Why Should I Root Android Phone

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Despite being such an “open” mobile operating system, all Android phones in the market today come with a few limitations. These are actually safety mechanisms put in place for more security and to ensure that (inexperienced) users don’t mess up their devices. For enthusiasts, though, these safety mechanisms are limitations. Limitations that limit how they get to use a device they own.
Now, if you follow Redmond Pie, you’ll know that we frequently cover methods on how to “root” a certain Android-based device. Well, rooting is how users can lift these limitations and use the device the way they want to and not how the manufacturer wants them to.
By definition, gaining superuser permissions or, as it is more popularly known, rooting your Android smartphone/tablet is the process by which you bypass the limitations put in pace by your device manufacturer to become the true master of your device.
Didn’t get that? Well, all you basically need to know is that once you root your device, you will be able to a. use software that is  more powerful than the “non-root” software and in the process of doing so b. have a whole lot more control on your device than you would without rooting.
How exactly? Well, you’ll have to read past the break for that!

One of the chief reasons to root your device two years back was to get access to missing features such as multi-touch, Wi-Fi-tethering and Apps2SD. Ever since Google included these features in Android itself, rooting has lost some of its charm but certainly not all of it.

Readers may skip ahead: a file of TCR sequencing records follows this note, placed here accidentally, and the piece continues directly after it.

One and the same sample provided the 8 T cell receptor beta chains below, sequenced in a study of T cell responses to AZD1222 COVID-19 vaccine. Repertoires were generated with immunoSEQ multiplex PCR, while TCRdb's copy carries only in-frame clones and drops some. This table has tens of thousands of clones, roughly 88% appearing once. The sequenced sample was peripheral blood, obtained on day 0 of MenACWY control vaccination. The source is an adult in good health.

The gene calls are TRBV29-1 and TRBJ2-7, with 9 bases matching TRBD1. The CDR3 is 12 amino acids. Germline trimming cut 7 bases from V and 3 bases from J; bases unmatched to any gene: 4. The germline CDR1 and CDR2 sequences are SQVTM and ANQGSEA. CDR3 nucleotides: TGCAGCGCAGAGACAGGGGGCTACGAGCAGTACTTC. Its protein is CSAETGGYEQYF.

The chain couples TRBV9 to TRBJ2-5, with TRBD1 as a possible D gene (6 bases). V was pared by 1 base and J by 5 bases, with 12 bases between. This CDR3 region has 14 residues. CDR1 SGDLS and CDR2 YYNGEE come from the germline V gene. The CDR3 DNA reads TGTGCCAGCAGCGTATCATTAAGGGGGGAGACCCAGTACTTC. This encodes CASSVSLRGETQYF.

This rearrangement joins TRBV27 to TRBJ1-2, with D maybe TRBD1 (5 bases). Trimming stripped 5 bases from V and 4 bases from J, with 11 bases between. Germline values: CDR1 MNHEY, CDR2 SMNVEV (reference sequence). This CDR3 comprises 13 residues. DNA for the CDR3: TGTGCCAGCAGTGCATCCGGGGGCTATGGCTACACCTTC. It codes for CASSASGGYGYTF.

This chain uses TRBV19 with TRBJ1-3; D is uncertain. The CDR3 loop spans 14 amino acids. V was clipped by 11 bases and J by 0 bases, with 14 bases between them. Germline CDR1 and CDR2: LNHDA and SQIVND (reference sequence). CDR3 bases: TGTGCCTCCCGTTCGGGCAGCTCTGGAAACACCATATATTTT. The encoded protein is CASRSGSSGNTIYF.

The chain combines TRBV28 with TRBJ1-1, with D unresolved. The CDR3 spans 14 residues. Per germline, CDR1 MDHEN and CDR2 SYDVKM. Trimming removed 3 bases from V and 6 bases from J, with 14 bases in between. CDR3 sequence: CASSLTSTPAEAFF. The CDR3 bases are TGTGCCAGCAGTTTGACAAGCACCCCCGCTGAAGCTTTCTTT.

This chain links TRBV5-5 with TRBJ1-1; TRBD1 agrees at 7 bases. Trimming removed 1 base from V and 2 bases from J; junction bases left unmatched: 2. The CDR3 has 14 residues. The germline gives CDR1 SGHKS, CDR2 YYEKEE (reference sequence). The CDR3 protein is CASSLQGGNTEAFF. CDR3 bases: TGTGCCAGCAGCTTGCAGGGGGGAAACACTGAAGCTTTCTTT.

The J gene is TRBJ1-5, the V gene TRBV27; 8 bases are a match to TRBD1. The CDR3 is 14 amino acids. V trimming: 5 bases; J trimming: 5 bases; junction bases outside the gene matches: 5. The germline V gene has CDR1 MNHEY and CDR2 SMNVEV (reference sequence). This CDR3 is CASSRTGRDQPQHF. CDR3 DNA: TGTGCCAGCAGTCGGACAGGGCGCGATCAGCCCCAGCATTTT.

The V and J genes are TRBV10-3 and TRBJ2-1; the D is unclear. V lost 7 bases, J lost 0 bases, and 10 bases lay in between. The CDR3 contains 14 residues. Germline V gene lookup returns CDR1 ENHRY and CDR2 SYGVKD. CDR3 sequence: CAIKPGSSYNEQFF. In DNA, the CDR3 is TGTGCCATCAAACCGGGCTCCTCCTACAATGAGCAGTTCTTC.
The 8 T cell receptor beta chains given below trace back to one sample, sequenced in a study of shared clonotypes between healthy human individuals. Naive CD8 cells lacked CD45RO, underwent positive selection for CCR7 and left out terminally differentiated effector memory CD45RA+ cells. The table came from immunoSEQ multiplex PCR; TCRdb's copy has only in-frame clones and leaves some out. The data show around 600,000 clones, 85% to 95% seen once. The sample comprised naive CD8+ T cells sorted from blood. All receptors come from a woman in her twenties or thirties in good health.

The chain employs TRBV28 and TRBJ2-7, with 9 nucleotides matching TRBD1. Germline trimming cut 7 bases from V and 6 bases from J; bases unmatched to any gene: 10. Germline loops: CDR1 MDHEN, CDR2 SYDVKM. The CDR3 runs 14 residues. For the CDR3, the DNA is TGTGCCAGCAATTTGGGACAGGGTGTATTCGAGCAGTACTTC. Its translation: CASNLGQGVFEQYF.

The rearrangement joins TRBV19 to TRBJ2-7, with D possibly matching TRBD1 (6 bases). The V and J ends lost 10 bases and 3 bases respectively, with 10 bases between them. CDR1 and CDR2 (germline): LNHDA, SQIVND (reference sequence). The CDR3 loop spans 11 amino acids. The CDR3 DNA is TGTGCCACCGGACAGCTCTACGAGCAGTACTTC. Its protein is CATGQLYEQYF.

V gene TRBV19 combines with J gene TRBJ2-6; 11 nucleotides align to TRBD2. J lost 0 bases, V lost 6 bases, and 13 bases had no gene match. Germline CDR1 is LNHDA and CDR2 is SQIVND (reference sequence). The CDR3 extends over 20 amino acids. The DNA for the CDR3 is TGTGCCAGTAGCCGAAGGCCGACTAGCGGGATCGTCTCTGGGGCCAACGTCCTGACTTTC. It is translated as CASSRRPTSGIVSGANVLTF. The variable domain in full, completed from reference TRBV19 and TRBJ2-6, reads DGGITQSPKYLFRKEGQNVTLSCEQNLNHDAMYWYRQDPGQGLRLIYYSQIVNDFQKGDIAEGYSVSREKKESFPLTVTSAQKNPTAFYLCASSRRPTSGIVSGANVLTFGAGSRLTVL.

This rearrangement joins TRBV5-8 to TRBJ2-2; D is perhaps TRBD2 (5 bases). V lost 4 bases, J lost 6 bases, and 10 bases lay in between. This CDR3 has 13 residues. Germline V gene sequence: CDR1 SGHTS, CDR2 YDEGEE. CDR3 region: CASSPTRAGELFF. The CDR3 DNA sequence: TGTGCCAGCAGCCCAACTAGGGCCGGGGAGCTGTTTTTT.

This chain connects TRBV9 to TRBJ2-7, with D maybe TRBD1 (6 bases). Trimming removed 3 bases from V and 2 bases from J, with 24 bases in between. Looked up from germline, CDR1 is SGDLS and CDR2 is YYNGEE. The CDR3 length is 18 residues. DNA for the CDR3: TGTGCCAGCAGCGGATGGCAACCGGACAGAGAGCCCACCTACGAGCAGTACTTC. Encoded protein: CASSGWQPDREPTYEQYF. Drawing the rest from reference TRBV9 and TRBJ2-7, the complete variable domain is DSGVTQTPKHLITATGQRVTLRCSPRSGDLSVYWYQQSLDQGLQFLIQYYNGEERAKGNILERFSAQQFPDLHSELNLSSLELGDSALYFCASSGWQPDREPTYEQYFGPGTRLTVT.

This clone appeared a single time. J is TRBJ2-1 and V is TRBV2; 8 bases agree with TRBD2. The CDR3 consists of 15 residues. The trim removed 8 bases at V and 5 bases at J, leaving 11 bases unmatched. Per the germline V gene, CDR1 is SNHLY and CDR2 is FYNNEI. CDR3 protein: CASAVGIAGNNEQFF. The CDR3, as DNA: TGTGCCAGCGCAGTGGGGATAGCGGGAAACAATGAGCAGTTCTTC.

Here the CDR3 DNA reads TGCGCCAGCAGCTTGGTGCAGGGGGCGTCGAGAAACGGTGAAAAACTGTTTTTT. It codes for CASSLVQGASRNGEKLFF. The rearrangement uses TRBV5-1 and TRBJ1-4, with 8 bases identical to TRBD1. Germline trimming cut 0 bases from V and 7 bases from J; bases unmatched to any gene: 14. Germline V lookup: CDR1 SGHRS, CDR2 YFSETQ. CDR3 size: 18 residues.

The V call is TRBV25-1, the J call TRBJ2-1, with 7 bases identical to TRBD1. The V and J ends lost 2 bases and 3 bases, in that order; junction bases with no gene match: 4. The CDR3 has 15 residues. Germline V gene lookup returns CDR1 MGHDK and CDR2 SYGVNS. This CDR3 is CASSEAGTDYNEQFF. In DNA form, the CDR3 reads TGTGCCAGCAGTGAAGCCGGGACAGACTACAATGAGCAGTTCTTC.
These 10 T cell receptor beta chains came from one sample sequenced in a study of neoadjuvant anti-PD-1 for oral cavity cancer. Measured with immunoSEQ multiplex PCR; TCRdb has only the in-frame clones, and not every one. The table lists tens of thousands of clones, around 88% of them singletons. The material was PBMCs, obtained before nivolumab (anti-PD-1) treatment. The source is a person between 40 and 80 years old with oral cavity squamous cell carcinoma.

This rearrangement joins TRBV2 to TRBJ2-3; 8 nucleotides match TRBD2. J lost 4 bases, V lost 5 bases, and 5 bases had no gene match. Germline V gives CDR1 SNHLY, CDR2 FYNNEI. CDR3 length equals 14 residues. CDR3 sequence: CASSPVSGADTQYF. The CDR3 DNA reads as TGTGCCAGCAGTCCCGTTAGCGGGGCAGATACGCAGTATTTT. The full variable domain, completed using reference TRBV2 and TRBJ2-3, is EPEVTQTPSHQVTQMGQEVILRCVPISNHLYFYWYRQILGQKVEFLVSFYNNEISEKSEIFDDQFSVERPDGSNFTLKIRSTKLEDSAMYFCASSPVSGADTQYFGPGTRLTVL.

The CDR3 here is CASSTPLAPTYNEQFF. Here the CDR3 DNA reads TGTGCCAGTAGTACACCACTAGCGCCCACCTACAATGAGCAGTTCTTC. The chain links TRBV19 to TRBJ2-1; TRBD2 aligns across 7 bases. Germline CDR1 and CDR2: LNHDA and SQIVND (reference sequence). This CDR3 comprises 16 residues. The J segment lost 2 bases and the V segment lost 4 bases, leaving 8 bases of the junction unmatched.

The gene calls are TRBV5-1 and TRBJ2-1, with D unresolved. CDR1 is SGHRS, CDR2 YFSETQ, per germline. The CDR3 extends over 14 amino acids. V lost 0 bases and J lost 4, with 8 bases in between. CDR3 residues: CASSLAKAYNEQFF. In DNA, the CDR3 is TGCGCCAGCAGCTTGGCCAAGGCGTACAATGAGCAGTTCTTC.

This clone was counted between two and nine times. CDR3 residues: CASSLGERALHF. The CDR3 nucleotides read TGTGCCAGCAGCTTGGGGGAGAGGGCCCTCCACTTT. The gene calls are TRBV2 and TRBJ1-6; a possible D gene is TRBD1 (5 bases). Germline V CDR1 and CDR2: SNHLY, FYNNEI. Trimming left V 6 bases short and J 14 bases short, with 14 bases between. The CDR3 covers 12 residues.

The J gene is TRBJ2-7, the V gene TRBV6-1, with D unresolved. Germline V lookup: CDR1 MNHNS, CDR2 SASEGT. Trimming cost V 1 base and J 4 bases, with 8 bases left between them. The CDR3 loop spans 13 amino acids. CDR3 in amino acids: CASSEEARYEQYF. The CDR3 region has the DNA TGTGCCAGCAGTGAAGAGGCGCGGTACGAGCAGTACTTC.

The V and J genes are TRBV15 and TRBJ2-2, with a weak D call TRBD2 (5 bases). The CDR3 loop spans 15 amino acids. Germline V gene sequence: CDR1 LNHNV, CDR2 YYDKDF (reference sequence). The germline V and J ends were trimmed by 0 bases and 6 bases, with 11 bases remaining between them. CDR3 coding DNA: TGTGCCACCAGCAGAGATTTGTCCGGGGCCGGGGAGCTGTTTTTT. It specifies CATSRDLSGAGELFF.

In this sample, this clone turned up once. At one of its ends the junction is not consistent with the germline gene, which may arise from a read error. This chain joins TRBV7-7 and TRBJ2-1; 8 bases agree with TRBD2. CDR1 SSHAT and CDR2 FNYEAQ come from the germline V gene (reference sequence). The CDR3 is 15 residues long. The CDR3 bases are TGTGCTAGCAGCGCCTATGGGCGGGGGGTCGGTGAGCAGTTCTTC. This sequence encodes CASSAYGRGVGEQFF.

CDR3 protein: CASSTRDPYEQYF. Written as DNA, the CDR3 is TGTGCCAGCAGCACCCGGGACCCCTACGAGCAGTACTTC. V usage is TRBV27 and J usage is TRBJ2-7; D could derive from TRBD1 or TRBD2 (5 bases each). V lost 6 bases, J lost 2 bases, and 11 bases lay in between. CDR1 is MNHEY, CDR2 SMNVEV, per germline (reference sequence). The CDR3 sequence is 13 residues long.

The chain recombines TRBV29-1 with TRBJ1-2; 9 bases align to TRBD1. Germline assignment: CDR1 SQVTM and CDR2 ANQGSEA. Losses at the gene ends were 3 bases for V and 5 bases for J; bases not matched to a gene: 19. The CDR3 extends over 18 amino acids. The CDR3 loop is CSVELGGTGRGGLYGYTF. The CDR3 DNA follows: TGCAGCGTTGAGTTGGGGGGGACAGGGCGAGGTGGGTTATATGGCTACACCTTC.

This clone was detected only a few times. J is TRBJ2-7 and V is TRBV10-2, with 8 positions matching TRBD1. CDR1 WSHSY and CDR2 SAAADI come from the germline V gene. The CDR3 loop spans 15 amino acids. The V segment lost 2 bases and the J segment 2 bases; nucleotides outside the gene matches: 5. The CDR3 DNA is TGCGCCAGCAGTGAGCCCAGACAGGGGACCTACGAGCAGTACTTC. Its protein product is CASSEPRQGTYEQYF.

Crazy-Powerful Apps
Currently, the greatest advantage that rooting provides is the ability to install powerful applications that require more-than-usual privileges to your device. Examples of this:
  • File Expert which lets you access and edit /system on your memory
  • SetCPU which lets you speed up or slow down your chip for more performance/battery life
  • Network Spoofer / WiFi Kill to “troll” people on wireless networks
  • ProxyDroid to connect to Wi-Fi networks which have proxy settings,
  • Market Enabler to access Google Play in other countries (for specific apps)
  • ROM Manager to manage custom ROMs
  • Chainfire3D to run NVIDIA Tegra games on other, unsupported phones
and tons more! Just search for root on Google Play to see some of the root-only apps.
Better Backup And Restore

Android’s built-in backup and restore functionality is pretty weak. Third-party alternatives do a much, much better backup and restoring, but the best ones require root access e.g.
  • Titanium Backup lets you backup all of your apps and settings locally as well as on Dropbox and
  • ClockworkMod Recovery lets you take nandroid backups which are complete images of each and everything on your device. Restoring a nandroid backup means going back to your previous configuration with nothing lost.
Ability To Flash Custom ROMs

Not satisfied with the stock configuration of your device? Don’t like Samsung’s colorful, iOS-like TouchWiz UX? Don’t like apps from T-Mobile/Verizon?
Fret not! After rooting your device, you can flash a custom ROM. These are heavily-modified versions of Android which offer more features, better performance and even all new user-experiences.

The Latest OS Updates